Meet the Wild Ones: girls who have been hurt, abandoned, and betrayed all their lives. It all began with Paheli, who was once betrayed by her mother and sold to a man in exchange for a favor. When Paheli escapes, she runs headlong into a boy with stars in his eyes. This boy, as battered as she is, tosses Paheli a box of stars before disappearing.
With the stars, Paheli gains access to the Between, a place of pure magic and mystery. Now, Paheli collects girls like herself and these Wild Ones use their magic to travel the world, helping the hopeless and saving others from the fates they suffered.
Then Paheli and the Wild Ones learn that the boy who gave them the stars, Taraana, is in danger. He’s on the run from powerful forces within the world of magic. But if Taraana is no longer safe and free, neither are the Wild Ones. And that…is a fate the Wild Ones refuse to accept. Ever again.
I received this book from the author/publisher via Netgalley for free, however, this is a voluntary review. All comments and opinions are entirely my own.
In The Wild Ones, readers are invited to join Paheli and a group of young women who have escaped horrid pasts by using magic gifted to them by the boy with stars in his eyes.
This book intrigued me on many different levels; one being the beautifully illustrated cover, another being the premise of the story, but the main attraction being the author–whom I greatly respect after encountering her powerful storytelling in her book The Candle and the Flame. However, because I loved The Candle and the Flame so much, I was expecting something far different than what The Wild Ones has to offer, which in the end, left me disappointed.
The writing style is unlike anything I’ve ever read in YA fantasy. It is incredibly whimsical and poetic, which, for me, takes away from the story because the writing would almost become so much like poetry that it tried to speak to the reader personally and forgot to tell the story. Though when I step back and look at the book as a whole, I’m not convinced that the author even wants you to read The Wild Ones for the story at all, but rather for the advocation and awareness that she brings to the mistreatment of women across the world. So, some readers may fall in love with this style of storytelling, however, I had a difficult time engaging with the story and the characters because of how it’s written and formatted. It took me nearly five months to finish it–which is severely long for me.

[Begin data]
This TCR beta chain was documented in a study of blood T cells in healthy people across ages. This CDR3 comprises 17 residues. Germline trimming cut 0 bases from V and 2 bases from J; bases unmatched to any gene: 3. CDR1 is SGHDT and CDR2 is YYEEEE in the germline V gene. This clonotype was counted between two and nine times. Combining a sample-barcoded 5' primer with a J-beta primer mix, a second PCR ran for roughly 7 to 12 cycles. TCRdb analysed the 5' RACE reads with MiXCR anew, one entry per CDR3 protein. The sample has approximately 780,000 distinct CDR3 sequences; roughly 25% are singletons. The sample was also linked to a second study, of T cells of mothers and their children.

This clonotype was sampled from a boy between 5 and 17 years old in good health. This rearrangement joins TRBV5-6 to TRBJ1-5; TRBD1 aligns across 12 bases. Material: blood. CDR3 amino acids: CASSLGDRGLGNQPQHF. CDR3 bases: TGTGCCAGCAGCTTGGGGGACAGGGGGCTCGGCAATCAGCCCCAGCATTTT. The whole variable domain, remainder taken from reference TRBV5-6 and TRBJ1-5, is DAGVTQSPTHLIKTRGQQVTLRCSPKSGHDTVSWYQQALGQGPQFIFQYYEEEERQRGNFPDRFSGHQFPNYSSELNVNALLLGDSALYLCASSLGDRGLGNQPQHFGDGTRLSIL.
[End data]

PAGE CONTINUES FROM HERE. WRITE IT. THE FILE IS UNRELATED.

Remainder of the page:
To expound on the feminist message and story present, I believe this book is meant to bring awareness about women who are preyed on (in many ways) and the story is an aid to get that message across, rather than the message aiding the progression of the story. So in other words, readers will get a very loud message with a side plot of story instead of a really good story with a powerful accompanying message. This is fine, of course, as many readers may like this, but after reading The Candle and the Flame, I picked up The Wild Ones expecting an exciting fantasy story. And while there is fantasy and a story present in this book, it’s more of a collection of the author’s thoughts and views on feminism told through about twelve different women who happen to be going on a fantastical quest. This left me pretty bored because the story was so minuscule compared to the message that I couldn’t even learn all of the character’s names because they all blended together into this one, unanimous voice trying to tell me how men mistreated them and how they saved themselves. There were just so many characters with similar stories (and when they spoke, they spoke as a collective unison, so even if the story switched points of view, whoever was speaking was still speaking for the entire group. There was no individuality–which may have been the point, but it made it difficult for me to follow).
The book is also incredibly raw when referring to topics, too many of which I would consider trigger warnings but I simply cannot name them all. Especially in the nature of abuse, sex trafficking, rape, infidelity, and many other things that these women were rescued from or experienced before Paheli shared her magic and turned them into a Wild One. There are no detailed recounts of the actual events that took place, however, the feelings of these women and the memories haunt them are written in ways that are clearly meant to envoke heavy feelings of sympathy or meant to relate to readers who may have also experienced the same type of situation. So because of this, I would heavily advise caution to readers who may have endured any kind of traumatic situation and may still be healing from that. I will also mention, for other readers to make their decision on picking up this book, that there is strong support for the LGBQT+ community and while there are hints at an LGBQT+ romance, there is nothing beyond flirting (I’m clarifying because many of the other reviews I’m reading are making this book seem incredibly LGBQT+ focused, and I just didn’t see that as I read it. Supportive, but not focused).
Overall, I still adore The Candle and the Flame and will continue to drive my friends crazy as I encourage them to pick it up, however, this one just didn’t cut it for me and I almost wish I hadn’t read it because it will make me incredibly hesitant to read any future books by this author–unless it was connected in some way to The Candle and the Flame. I give it 2 out of 5 stars.